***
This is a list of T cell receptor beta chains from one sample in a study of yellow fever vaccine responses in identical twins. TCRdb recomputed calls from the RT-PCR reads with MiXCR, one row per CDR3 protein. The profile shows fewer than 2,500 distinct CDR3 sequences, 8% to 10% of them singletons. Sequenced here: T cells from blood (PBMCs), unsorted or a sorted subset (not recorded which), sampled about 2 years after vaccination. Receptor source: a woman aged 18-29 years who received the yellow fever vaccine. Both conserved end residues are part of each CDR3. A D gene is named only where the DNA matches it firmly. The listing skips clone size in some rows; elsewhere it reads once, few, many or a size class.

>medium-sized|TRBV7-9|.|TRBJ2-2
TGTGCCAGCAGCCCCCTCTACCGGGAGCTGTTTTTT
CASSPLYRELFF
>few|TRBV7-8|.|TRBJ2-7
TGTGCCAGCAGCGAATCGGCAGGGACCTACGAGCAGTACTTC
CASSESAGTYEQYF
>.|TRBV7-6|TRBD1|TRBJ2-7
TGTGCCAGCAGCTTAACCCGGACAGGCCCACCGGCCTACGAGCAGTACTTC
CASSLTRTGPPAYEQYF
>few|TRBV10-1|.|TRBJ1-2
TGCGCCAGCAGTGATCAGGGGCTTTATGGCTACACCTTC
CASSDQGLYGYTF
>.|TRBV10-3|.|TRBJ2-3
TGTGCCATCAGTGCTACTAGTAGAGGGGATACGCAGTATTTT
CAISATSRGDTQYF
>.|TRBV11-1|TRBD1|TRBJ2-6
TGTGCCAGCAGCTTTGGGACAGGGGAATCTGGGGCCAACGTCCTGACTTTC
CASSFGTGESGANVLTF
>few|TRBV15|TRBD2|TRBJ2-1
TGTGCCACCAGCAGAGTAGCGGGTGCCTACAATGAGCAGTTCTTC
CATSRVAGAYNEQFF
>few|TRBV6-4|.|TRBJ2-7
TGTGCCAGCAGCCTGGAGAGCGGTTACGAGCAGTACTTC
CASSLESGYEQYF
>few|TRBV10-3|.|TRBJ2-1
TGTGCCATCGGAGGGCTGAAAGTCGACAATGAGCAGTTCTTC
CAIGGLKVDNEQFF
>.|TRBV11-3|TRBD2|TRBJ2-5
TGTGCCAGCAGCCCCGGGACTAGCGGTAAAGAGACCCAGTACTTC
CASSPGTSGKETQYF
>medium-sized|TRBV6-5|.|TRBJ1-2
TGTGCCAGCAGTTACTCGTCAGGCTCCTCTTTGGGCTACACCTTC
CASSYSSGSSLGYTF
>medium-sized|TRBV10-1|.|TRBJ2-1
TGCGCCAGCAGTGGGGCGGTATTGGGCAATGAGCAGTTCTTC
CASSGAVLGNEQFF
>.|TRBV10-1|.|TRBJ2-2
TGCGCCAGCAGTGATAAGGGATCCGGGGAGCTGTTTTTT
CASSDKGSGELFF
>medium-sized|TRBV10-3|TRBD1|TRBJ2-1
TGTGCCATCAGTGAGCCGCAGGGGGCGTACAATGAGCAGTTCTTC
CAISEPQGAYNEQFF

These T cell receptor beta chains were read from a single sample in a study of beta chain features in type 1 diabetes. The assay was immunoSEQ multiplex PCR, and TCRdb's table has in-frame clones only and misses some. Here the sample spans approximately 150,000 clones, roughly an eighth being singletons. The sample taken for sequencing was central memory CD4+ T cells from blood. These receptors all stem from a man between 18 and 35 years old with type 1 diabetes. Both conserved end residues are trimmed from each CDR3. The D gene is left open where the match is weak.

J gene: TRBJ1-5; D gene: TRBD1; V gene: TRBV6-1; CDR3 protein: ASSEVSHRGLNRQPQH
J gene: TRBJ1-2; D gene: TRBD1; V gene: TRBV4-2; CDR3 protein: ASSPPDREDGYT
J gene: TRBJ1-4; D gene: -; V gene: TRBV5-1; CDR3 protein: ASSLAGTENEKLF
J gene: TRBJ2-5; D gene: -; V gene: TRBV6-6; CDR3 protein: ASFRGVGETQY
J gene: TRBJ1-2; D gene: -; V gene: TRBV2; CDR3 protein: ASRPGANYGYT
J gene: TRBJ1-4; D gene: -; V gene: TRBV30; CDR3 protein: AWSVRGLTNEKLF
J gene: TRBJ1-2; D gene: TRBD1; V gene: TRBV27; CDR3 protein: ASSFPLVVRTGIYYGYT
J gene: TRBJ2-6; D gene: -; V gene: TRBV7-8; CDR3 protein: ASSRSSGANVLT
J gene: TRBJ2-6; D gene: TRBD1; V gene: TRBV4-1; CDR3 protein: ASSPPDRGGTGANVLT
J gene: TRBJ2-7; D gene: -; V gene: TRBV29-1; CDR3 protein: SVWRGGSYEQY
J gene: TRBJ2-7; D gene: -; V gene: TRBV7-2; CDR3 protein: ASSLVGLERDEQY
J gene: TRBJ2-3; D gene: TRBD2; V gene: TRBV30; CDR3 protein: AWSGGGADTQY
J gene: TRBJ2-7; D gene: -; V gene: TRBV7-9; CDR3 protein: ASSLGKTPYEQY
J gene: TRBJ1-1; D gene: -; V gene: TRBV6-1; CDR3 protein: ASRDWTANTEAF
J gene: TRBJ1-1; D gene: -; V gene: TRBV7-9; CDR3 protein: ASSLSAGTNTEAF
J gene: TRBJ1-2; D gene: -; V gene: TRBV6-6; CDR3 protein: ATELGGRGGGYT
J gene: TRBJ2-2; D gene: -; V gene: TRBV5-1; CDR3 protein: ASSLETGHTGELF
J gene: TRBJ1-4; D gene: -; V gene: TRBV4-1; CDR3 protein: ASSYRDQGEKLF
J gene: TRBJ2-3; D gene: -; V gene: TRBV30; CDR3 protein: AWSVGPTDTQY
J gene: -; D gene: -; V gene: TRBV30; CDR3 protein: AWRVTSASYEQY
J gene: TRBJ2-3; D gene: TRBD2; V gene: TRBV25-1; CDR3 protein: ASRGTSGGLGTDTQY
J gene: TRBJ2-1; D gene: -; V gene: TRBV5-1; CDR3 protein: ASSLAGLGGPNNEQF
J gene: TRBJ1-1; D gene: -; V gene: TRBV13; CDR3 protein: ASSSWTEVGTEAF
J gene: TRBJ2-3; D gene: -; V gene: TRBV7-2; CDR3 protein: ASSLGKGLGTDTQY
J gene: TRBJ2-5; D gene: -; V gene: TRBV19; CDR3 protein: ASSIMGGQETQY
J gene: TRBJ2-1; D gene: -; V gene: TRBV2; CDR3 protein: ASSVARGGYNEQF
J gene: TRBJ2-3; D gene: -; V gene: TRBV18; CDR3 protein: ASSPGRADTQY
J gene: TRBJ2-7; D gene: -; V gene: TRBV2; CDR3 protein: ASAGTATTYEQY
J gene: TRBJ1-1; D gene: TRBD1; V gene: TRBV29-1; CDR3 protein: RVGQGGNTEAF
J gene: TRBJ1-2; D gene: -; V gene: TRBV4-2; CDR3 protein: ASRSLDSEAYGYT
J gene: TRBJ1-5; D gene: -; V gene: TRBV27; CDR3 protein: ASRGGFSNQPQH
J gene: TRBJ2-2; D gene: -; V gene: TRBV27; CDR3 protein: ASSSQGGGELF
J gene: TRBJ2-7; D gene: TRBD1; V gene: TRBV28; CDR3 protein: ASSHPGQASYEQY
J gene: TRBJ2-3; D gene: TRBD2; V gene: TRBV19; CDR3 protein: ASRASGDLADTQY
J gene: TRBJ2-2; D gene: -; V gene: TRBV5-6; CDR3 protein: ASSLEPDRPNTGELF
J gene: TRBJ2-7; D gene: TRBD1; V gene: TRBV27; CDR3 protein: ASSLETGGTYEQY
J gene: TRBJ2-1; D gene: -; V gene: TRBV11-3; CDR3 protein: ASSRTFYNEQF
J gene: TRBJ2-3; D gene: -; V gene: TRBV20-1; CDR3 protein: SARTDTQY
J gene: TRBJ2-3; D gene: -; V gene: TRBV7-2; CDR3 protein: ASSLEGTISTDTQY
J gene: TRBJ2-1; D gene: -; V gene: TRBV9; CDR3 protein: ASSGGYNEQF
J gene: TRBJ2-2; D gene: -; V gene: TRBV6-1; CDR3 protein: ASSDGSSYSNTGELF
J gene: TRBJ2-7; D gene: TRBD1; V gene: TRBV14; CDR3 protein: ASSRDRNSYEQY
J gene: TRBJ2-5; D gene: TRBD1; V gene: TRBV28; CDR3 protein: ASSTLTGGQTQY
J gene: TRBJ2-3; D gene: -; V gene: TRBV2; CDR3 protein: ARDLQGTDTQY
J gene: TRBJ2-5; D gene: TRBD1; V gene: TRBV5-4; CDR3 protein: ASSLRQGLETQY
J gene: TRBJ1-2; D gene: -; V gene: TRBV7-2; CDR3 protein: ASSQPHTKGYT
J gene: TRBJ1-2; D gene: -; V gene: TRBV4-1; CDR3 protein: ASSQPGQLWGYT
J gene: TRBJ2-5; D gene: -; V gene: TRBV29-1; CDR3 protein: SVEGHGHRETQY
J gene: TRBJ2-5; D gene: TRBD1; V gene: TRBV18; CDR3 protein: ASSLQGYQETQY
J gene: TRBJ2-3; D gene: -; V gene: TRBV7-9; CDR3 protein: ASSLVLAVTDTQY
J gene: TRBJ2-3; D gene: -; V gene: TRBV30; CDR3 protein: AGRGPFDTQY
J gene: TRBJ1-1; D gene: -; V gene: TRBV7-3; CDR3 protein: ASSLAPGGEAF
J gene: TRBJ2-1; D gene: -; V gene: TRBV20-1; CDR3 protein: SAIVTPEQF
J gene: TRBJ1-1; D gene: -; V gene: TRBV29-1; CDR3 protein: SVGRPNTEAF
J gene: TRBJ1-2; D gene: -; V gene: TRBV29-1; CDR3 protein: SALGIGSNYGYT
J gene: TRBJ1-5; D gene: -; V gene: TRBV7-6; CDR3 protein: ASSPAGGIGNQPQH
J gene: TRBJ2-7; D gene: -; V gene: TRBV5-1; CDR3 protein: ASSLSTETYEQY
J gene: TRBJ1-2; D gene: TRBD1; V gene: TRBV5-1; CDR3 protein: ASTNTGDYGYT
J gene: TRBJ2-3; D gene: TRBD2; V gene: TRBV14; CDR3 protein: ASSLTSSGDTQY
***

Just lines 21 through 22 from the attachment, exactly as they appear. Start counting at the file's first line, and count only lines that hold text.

TGTGCCACCAGCAGAGTAGCGGGTGCCTACAATGAGCAGTTCTTC
CATSRVAGAYNEQFF